Student Activism in Modern America

Peaceful, student-led protests and activism have been a powerful force for change throughout American history. In 1925, for example, students at Fisk University staged a 10-week protest to speak out against the school’s president, who didn’t want students starting a chapter of the N.A.A.C.P. In 1940, almost 2,000 students protested after New York University decided to pull a black player from its football roster to accommodate the University of Missouri’s segregationists. And campus-based activism, including against racism, were a major lever of social change in the 1960s. But during one of the largest protest movements of our generation, campuses nationwide have been shut down due to COVID-19. So what does student activism look like today? It’s happening online and in the streets with art and tech skills.

Kinsale Hueston, 20, Los Angeles

After organizing on campus for two years, Kinsale Hueston has had to get creative. As a student at Yale University, her approach to amplifying marginalized voices is generally through art — she’s a nationally recognized poet. And as COVID-19 took hold in the Navajo Nation, she found that her Instagram posts and reposts were getting a lot of attention: “It’s made me really happy to see friends of mine who have never really shared anything about native issues — or anything like that before — amplifying what I’ve been sharing.”

Hueston is an enrolled member of the Navajo Nation who mostly grew up in California. In high school, activism movements around the missing and murdered indigenous women’s movement as well as the Dakota Access Pipeline “helped [her] get involved at the local level, especially with the urban native community in L.A.”

She started using social media back then to educate and raise awareness on these issues, but she says this time is different: “Usually what I face is like not a lot of reposts, not a lot of response. But now because people have been kicked off campus and they have to go online in this specific scenario, they’re looking for these opportunities to learn.”

And her approach to activism is working. She’s gained almost 12,000 Instagram followers in the past 30 days. She posts primarily about the high rates of COVID-19 on the Navajo reservation, but she recognizes that there is another huge movement rippling through the country right now. Both, she says, focused on the same thing: “You can’t put one issue over the other because that’s what, you know, the white state wants us to do. They want us to fight like this. And instead we have to be good relatives to each other and listen to each other and address the needs of all of our communities right now.”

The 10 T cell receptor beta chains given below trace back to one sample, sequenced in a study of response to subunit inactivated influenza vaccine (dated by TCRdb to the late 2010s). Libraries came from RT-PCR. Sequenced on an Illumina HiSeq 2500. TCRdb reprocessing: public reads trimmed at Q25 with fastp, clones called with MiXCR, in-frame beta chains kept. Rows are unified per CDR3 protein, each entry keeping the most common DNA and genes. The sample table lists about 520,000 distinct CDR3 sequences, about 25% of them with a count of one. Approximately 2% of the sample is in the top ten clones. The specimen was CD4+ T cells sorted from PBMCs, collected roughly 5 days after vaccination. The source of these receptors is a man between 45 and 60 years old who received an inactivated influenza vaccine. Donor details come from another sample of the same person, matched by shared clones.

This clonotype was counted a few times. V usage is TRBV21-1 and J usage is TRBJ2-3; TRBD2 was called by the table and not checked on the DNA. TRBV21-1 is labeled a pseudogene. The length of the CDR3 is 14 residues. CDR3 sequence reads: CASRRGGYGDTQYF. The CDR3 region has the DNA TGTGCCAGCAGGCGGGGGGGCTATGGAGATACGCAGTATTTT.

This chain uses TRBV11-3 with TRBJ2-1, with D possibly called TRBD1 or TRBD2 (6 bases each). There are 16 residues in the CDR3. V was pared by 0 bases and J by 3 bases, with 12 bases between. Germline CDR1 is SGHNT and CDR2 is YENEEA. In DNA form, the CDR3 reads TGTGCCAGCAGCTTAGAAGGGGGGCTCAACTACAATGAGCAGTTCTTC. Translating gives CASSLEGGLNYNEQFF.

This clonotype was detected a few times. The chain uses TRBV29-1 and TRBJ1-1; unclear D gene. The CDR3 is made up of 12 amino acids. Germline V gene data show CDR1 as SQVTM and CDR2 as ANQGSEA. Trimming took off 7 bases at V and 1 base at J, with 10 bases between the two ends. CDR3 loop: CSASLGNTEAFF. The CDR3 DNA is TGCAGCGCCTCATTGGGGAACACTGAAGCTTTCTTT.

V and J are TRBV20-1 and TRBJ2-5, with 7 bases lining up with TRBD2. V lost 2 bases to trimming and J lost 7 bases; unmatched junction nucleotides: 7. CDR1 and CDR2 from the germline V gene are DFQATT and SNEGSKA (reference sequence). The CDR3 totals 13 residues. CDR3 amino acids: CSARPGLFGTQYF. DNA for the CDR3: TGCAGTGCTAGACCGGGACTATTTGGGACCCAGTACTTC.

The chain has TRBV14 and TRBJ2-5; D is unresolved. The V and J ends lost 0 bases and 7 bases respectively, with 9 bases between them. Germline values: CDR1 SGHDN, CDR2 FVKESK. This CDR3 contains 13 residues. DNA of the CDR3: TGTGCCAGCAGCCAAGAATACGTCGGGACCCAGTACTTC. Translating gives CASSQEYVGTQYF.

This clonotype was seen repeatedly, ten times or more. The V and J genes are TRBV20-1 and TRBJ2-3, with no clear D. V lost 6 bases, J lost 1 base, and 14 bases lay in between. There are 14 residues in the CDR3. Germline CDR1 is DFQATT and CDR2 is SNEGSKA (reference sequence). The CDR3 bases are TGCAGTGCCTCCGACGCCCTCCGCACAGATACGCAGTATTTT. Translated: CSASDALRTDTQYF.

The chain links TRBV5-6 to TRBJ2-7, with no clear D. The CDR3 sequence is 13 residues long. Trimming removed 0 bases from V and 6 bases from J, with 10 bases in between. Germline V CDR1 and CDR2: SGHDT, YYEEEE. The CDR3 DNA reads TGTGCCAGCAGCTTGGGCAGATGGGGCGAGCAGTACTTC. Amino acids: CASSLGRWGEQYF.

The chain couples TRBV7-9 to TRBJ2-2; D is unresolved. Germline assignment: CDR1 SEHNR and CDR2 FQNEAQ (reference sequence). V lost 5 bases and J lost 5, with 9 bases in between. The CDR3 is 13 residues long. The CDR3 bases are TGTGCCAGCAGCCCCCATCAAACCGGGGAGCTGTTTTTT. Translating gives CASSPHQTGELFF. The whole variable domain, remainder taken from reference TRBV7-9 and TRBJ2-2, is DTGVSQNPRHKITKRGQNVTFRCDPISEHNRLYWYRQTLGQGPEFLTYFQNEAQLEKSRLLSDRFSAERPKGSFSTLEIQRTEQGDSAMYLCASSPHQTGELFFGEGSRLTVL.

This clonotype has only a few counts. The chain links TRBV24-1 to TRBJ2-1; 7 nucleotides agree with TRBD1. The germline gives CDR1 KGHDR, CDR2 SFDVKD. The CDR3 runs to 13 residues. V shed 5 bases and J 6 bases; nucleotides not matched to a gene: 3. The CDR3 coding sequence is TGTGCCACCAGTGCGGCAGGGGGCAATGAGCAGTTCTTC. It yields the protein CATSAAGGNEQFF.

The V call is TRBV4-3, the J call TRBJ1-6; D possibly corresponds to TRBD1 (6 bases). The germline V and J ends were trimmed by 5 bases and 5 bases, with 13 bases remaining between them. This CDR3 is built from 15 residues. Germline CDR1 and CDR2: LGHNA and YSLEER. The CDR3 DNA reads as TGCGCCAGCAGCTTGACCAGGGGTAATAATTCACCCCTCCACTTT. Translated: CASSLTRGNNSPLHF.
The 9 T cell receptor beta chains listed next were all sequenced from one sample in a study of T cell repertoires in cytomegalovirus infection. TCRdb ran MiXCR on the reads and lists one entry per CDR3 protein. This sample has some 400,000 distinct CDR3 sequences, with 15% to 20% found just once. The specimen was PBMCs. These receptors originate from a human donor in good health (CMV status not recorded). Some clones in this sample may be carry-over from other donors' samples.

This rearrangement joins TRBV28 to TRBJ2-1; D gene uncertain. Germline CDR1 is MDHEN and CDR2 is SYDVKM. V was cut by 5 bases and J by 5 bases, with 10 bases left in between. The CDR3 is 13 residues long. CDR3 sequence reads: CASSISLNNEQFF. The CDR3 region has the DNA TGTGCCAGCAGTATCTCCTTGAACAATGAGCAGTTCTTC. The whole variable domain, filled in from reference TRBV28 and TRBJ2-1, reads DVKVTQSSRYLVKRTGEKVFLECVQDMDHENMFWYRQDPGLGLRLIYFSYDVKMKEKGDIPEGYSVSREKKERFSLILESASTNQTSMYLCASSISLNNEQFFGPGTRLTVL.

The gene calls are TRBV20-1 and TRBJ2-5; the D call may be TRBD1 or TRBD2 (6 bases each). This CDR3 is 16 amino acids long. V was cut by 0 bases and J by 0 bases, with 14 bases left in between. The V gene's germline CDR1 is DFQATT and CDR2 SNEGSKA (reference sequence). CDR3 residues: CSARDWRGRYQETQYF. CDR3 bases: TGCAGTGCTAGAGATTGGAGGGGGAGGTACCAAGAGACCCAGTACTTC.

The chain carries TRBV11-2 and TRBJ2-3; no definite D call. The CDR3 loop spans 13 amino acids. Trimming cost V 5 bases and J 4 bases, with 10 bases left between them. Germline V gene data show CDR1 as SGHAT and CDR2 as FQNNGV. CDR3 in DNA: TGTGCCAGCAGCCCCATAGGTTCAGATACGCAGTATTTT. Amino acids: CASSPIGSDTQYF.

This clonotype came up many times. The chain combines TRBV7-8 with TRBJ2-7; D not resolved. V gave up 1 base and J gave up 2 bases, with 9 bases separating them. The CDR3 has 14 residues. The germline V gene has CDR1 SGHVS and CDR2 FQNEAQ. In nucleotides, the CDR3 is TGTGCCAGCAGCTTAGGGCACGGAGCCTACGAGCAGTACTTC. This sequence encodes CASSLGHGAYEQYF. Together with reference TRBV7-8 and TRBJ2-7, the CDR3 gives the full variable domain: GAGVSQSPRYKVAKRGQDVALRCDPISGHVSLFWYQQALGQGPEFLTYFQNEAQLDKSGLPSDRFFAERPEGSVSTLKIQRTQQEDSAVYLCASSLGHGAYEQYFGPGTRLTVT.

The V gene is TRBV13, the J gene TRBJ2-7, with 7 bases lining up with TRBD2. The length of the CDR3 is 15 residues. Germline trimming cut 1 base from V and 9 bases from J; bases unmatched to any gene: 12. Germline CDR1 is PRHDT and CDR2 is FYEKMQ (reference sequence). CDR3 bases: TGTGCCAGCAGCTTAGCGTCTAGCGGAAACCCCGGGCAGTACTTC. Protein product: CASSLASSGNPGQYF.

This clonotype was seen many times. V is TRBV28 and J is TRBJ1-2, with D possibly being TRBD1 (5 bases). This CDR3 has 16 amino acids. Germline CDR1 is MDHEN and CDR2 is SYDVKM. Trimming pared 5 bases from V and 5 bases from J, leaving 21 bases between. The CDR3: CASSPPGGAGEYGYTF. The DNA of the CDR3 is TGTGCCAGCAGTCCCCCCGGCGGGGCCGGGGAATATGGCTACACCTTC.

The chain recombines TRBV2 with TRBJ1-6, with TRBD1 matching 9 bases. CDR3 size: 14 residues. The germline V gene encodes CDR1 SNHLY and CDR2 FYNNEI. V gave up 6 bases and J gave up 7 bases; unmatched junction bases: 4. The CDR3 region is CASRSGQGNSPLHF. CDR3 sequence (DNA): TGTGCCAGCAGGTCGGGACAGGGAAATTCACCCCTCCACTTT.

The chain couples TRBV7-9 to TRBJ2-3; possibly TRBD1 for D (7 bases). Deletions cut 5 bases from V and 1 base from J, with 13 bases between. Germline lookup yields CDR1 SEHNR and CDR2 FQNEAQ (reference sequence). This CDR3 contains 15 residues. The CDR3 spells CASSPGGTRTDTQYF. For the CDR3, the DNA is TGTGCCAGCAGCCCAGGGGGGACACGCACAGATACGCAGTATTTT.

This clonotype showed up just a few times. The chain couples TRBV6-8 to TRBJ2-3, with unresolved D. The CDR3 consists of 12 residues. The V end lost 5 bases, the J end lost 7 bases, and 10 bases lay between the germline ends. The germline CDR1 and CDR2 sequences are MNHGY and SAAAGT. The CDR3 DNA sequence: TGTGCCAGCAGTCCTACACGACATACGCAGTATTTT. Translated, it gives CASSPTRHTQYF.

She had one final message: Don’t forget the artists. “There are so many incredible black singers, visual artists, writers who are making such incredible work to bring joy right now. And I think that’s also such an important part of movements, is the healing and the beauty that can come out of it. I think art is so important because it allows us to see the future that we want to manifest and work towards.”

Amiri Nash, 18, Washington, D.C.

Amiri Nash, who will be starting as a freshman at Brown University, has been watching people “perform Internet activism.” They’ll re-post something, comment or change their profile picture to a black screen, but “have a false sense of engagement with the cause and the movement and the idea.” So Nash and a friend, Lexi Brown, started a project called Sign of Justice, an organization that creates signs with scan codes, to post in public places that are predominantly white. (One sign, for example, says, “A man was lynched by police. What are you doing about it? Text ‘Floyd’ to 55156. Use your privilege for good.”)

“It brings conversations to communities and it really gets you out of your house and doing something,” Nash said. One of the best parts: “You can do it while social distancing.” The signs have QR codes with resources, including a link to donate to the Black Lives Matter movement. Before the police involved with George Floyd’s murder had been charged, a sign displayed a number that you could text that would automatically sign a petition to get them charged. The signs are traveling across the world — through England, Germany, the Netherlands and Canada.

The signs are another way to fight for change and an acknowledgment that protesting could be a luxury during a pandemic. “There are still some people that have immunocompromised systems that aren’t able to protest, or people that just have COVID fears in general, which is completely valid,” he says. Millions of people around the world — from New Zealand to Iran — have taken to the streets, and while Nash is positive about the visibility of these demonstrations, he says it’s too soon to celebrate.

“Right now, I’m hopeful because I’ve seen so many people get involved. I’ve been seeing so many people go to protests and hang signs and spread awareness. But also I don’t want the hope to block the very real reality that none of this really matters unless we hold everyone accountable, unless we get real systemic change, unless the police officers who murdered George Floyd and Breonna Taylor are actually convicted and spend time in jail.”

This article originally appeared here.

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